I learned from a localÂ reporter that there would be big news for Floyd yesterday afternoon. My hope was to hear that the Mountain Valley pipeline had been cancelled.
Instead the news wasÂ that the pipeline would be routed north of our county.Â IÂ did not immediately do a happy dance.
My first impulse was caution. Could this even be believed, considering the duplicitous games the big utilities have played with communities all across the nation?
And if true, how happy, how relieved could I allow myself to be?Another community was doomed to suffer what–presumably–had now passed over Floyd, by a matter of sheer corporate calculation.
As I writeÂ onÂ the morning of the day after, it begins to sink in that the threat has passed–for now. I am happy to not have the burden of this dragon breathing down our necks over years of resistance and legal street-fighting before construction would have begun, followed by decades of right-of-way issues and the daily suffering sadness of a bucolic landscape marred by an industrial scar.
I am relieved thatÂ Floyd Countians do not have to live underÂ the constant threat of conflagrations the equivalent of small nuclear blasts when massive gas pipes explode. But others will live in the shadow ofÂ that dread now.
Over the past three months, it has not been wasted effort: the meetings, the miles, the hours, the planning, the research and debate, the amazingly-focused creativity and networking within the Floyd community and between Floyd and near and distant counties.
Today, we know better who we are as a citizenry. We know what we are capable of if we educate ourselves and stand together. We know what it is that is precious to us becauseÂ we have allowed ourselves to imagine the loss of those things and to rise with a unified voice in defense of our land, our people and our principles of community over corporation.
We have a renewed purpose in sustaining Floyd County’s reputation as doing things in alternative ways by in-sourcing our energy needs. Solarize Floyd! There are alternatives to “cheap, clean and abundant” natural gas that do not commit us to thirty more years of CO2.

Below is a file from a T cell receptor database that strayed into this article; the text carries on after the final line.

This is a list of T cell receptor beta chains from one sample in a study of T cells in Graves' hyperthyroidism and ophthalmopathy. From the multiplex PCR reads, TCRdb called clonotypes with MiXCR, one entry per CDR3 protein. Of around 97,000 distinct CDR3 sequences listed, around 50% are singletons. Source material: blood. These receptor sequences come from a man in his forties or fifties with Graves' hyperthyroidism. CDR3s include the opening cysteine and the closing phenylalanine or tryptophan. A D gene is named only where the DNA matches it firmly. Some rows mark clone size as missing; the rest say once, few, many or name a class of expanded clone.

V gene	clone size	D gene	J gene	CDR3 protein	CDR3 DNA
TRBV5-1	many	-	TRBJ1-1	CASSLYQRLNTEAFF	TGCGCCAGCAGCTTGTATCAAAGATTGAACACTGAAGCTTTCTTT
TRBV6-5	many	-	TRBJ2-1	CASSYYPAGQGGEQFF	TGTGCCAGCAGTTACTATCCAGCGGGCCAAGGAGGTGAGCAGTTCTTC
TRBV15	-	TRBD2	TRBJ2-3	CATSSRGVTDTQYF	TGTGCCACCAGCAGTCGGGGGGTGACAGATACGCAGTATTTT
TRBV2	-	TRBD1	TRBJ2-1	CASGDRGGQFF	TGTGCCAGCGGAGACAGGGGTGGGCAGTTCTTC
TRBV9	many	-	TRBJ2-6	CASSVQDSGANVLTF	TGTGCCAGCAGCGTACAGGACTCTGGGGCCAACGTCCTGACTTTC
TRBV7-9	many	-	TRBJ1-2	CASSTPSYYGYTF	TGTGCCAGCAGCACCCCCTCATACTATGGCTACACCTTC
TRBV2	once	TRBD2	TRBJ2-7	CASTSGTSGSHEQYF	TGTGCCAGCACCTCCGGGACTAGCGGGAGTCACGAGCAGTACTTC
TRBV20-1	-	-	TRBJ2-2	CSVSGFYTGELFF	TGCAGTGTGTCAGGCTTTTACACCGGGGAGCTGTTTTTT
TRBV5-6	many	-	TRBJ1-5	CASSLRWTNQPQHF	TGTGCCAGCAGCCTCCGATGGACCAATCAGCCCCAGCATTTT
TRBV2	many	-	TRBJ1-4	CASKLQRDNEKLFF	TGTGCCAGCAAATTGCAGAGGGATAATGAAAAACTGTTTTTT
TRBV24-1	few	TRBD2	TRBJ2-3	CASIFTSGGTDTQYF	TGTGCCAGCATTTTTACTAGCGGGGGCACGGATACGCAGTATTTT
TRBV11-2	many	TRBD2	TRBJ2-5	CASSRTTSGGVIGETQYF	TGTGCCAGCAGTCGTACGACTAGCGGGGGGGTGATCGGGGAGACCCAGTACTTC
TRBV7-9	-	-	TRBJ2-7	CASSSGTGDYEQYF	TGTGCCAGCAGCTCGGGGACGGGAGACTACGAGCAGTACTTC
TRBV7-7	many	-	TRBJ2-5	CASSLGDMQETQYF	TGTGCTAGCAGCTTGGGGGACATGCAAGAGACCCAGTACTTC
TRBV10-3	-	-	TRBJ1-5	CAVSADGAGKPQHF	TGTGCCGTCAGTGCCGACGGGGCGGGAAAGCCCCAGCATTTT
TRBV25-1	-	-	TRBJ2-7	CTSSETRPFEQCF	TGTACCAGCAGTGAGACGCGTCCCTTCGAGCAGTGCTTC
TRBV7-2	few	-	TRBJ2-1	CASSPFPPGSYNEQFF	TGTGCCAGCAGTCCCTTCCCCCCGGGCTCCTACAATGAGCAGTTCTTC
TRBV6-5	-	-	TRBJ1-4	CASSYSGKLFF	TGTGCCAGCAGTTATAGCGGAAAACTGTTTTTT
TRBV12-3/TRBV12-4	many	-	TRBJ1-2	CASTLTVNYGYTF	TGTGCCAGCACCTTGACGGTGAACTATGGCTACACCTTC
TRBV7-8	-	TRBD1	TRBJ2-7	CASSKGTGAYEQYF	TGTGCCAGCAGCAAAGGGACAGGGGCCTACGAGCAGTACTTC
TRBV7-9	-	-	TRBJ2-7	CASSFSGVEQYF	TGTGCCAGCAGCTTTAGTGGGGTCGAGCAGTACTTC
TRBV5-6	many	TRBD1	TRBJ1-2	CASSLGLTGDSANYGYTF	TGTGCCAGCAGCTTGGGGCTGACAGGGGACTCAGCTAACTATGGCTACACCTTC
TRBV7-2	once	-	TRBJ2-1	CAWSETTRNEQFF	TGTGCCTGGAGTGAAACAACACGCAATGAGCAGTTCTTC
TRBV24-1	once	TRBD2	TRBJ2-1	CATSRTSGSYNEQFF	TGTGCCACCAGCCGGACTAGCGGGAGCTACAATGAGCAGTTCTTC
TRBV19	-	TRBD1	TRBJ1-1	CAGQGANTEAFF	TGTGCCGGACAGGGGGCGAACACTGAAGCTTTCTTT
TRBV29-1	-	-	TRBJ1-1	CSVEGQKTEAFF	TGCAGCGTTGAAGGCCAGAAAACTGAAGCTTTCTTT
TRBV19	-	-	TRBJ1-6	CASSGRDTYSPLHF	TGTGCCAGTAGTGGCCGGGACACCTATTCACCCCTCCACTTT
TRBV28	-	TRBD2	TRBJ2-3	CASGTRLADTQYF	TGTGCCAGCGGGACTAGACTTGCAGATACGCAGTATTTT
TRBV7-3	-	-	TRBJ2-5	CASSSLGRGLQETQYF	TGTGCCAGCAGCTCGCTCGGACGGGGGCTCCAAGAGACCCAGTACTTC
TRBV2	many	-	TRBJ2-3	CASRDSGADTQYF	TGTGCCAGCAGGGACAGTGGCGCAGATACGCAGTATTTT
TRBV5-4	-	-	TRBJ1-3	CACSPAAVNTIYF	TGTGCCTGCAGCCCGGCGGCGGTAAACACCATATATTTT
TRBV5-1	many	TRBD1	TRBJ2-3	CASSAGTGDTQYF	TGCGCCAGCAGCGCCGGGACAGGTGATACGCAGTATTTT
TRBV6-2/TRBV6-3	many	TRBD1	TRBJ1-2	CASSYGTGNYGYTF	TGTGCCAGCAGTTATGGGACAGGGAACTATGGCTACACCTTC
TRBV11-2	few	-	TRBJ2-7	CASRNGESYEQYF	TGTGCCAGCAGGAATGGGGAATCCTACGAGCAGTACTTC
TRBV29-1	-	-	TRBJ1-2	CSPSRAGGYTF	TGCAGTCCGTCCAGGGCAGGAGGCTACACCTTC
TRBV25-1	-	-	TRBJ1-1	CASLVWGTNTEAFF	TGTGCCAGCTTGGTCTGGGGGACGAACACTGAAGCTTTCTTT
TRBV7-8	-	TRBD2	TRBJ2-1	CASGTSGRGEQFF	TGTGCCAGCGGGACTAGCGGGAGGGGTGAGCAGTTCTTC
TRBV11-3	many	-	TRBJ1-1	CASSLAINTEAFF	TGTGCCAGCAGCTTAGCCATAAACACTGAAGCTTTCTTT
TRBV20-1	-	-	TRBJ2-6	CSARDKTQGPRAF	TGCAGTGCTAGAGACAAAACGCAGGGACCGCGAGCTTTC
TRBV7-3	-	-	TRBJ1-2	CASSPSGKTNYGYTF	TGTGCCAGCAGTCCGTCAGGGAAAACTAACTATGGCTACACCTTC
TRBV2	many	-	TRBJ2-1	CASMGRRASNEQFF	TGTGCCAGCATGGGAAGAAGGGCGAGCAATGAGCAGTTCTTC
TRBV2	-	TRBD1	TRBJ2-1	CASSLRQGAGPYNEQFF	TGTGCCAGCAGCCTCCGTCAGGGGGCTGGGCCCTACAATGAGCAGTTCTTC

In all of the energy and hours poured into this fight for the land we stand on and stand for, we have developed what I call “eco-empathy.”
We now feel like we have walked a mile in the shoes of those unmet neighbors in Nelson and Roanoke who continue the opposition to a pipeline and to all pipelines across the Blue Ridge mountains.
We have a clearer understanding of the relationship between corporations, politicians, national energy policy, and the workings of entities like EQT–one of the energy partners breathing down Roanoke’s neck this morning.
And here’s an interesting coincidence: the same day the route change was announced, news was plastered all over various pipeline-related Facebook pages that EQT faces six criminal charges for water violations–just the kind of potential failures to guarantee Floyd County’s future water quality that contributed in no small part to opposition to the pipeline. The same water concerns now fall on the other counties in the path of this cultural and environmental insult.
Know this: Southwest Virginia has grown heart, brain and muscle in this brief initial skirmish. Our shared vision of the future we desire is clearer now. We see wider and deeper over the energy and environmental landscape than we did just months ago.
We have been forced by this threat to comprehend the broad and lasting damage that extractive, carbon-based energy tyranny brings to places and to people with names–communities like yours and mine that bear the risk but don’t share in the profit.
Funny how things work out. After months of effort and planning, the evening before the route change, Preserve Floyd had its first meeting as a 501c3 non-profit organization, conceived and established as an environmental advocacy and education entity. Threats to our water and way of life can take many future forms. We will be ready.